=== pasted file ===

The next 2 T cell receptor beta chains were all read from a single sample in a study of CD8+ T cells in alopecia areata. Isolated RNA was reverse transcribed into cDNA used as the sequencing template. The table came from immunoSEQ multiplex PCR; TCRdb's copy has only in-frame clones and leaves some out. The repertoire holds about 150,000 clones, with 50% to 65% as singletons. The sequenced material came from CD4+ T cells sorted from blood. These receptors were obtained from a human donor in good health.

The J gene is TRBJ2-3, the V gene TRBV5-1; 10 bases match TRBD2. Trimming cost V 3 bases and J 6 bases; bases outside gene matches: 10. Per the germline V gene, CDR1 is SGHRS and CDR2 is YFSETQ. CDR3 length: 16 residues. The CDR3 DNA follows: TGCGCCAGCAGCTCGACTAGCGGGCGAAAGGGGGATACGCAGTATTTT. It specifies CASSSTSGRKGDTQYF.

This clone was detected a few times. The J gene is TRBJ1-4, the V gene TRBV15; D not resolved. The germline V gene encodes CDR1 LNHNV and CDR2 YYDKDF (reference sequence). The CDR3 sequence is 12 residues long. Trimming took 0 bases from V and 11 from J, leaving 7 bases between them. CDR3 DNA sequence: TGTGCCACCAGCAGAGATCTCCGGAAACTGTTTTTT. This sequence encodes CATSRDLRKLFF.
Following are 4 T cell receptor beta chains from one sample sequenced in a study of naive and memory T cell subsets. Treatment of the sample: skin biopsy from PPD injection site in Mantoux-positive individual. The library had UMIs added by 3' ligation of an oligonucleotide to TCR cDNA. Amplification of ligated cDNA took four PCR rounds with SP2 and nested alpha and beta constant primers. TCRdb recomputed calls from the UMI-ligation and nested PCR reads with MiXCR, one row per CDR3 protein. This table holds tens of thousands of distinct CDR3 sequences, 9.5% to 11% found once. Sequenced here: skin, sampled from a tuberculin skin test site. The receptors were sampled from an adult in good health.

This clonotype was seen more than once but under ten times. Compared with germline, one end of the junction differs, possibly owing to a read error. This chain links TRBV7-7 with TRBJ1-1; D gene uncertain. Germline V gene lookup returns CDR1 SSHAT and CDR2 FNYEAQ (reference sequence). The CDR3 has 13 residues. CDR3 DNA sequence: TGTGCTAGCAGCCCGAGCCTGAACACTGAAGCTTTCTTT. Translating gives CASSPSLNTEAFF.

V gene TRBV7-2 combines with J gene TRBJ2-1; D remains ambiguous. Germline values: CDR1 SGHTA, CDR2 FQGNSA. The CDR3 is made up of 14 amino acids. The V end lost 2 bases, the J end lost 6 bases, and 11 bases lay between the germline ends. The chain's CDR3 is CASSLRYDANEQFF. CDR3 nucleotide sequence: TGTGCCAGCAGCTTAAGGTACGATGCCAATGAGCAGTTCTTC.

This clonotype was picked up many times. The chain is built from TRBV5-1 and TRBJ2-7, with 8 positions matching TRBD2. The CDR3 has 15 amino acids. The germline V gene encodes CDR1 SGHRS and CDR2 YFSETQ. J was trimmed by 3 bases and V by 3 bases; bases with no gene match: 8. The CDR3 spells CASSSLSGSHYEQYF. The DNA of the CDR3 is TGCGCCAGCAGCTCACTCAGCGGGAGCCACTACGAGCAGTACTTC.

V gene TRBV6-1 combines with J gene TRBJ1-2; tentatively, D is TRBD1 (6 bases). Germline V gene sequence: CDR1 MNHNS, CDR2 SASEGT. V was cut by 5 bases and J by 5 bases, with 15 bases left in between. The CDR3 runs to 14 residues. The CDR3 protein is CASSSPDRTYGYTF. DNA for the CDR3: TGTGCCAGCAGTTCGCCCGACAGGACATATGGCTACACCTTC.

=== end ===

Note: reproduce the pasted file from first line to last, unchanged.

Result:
The next 2 T cell receptor beta chains were all read from a single sample in a study of CD8+ T cells in alopecia areata. Isolated RNA was reverse transcribed into cDNA used as the sequencing template. The table came from immunoSEQ multiplex PCR; TCRdb's copy has only in-frame clones and leaves some out. The repertoire holds about 150,000 clones, with 50% to 65% as singletons. The sequenced material came from CD4+ T cells sorted from blood. These receptors were obtained from a human donor in good health.

The J gene is TRBJ2-3, the V gene TRBV5-1; 10 bases match TRBD2. Trimming cost V 3 bases and J 6 bases; bases outside gene matches: 10. Per the germline V gene, CDR1 is SGHRS and CDR2 is YFSETQ. CDR3 length: 16 residues. The CDR3 DNA follows: TGCGCCAGCAGCTCGACTAGCGGGCGAAAGGGGGATACGCAGTATTTT. It specifies CASSSTSGRKGDTQYF.

This clone was detected a few times. The J gene is TRBJ1-4, the V gene TRBV15; D not resolved. The germline V gene encodes CDR1 LNHNV and CDR2 YYDKDF (reference sequence). The CDR3 sequence is 12 residues long. Trimming took 0 bases from V and 11 from J, leaving 7 bases between them. CDR3 DNA sequence: TGTGCCACCAGCAGAGATCTCCGGAAACTGTTTTTT. This sequence encodes CATSRDLRKLFF.
Following are 4 T cell receptor beta chains from one sample sequenced in a study of naive and memory T cell subsets. Treatment of the sample: skin biopsy from PPD injection site in Mantoux-positive individual. The library had UMIs added by 3' ligation of an oligonucleotide to TCR cDNA. Amplification of ligated cDNA took four PCR rounds with SP2 and nested alpha and beta constant primers. TCRdb recomputed calls from the UMI-ligation and nested PCR reads with MiXCR, one row per CDR3 protein. This table holds tens of thousands of distinct CDR3 sequences, 9.5% to 11% found once. Sequenced here: skin, sampled from a tuberculin skin test site. The receptors were sampled from an adult in good health.

This clonotype was seen more than once but under ten times. Compared with germline, one end of the junction differs, possibly owing to a read error. This chain links TRBV7-7 with TRBJ1-1; D gene uncertain. Germline V gene lookup returns CDR1 SSHAT and CDR2 FNYEAQ (reference sequence). The CDR3 has 13 residues. CDR3 DNA sequence: TGTGCTAGCAGCCCGAGCCTGAACACTGAAGCTTTCTTT. Translating gives CASSPSLNTEAFF.

V gene TRBV7-2 combines with J gene TRBJ2-1; D remains ambiguous. Germline values: CDR1 SGHTA, CDR2 FQGNSA. The CDR3 is made up of 14 amino acids. The V end lost 2 bases, the J end lost 6 bases, and 11 bases lay between the germline ends. The chain's CDR3 is CASSLRYDANEQFF. CDR3 nucleotide sequence: TGTGCCAGCAGCTTAAGGTACGATGCCAATGAGCAGTTCTTC.

This clonotype was picked up many times. The chain is built from TRBV5-1 and TRBJ2-7, with 8 positions matching TRBD2. The CDR3 has 15 amino acids. The germline V gene encodes CDR1 SGHRS and CDR2 YFSETQ. J was trimmed by 3 bases and V by 3 bases; bases with no gene match: 8. The CDR3 spells CASSSLSGSHYEQYF. The DNA of the CDR3 is TGCGCCAGCAGCTCACTCAGCGGGAGCCACTACGAGCAGTACTTC.

V gene TRBV6-1 combines with J gene TRBJ1-2; tentatively, D is TRBD1 (6 bases). Germline V gene sequence: CDR1 MNHNS, CDR2 SASEGT. V was cut by 5 bases and J by 5 bases, with 15 bases left in between. The CDR3 runs to 14 residues. The CDR3 protein is CASSSPDRTYGYTF. DNA for the CDR3: TGTGCCAGCAGTTCGCCCGACAGGACATATGGCTACACCTTC.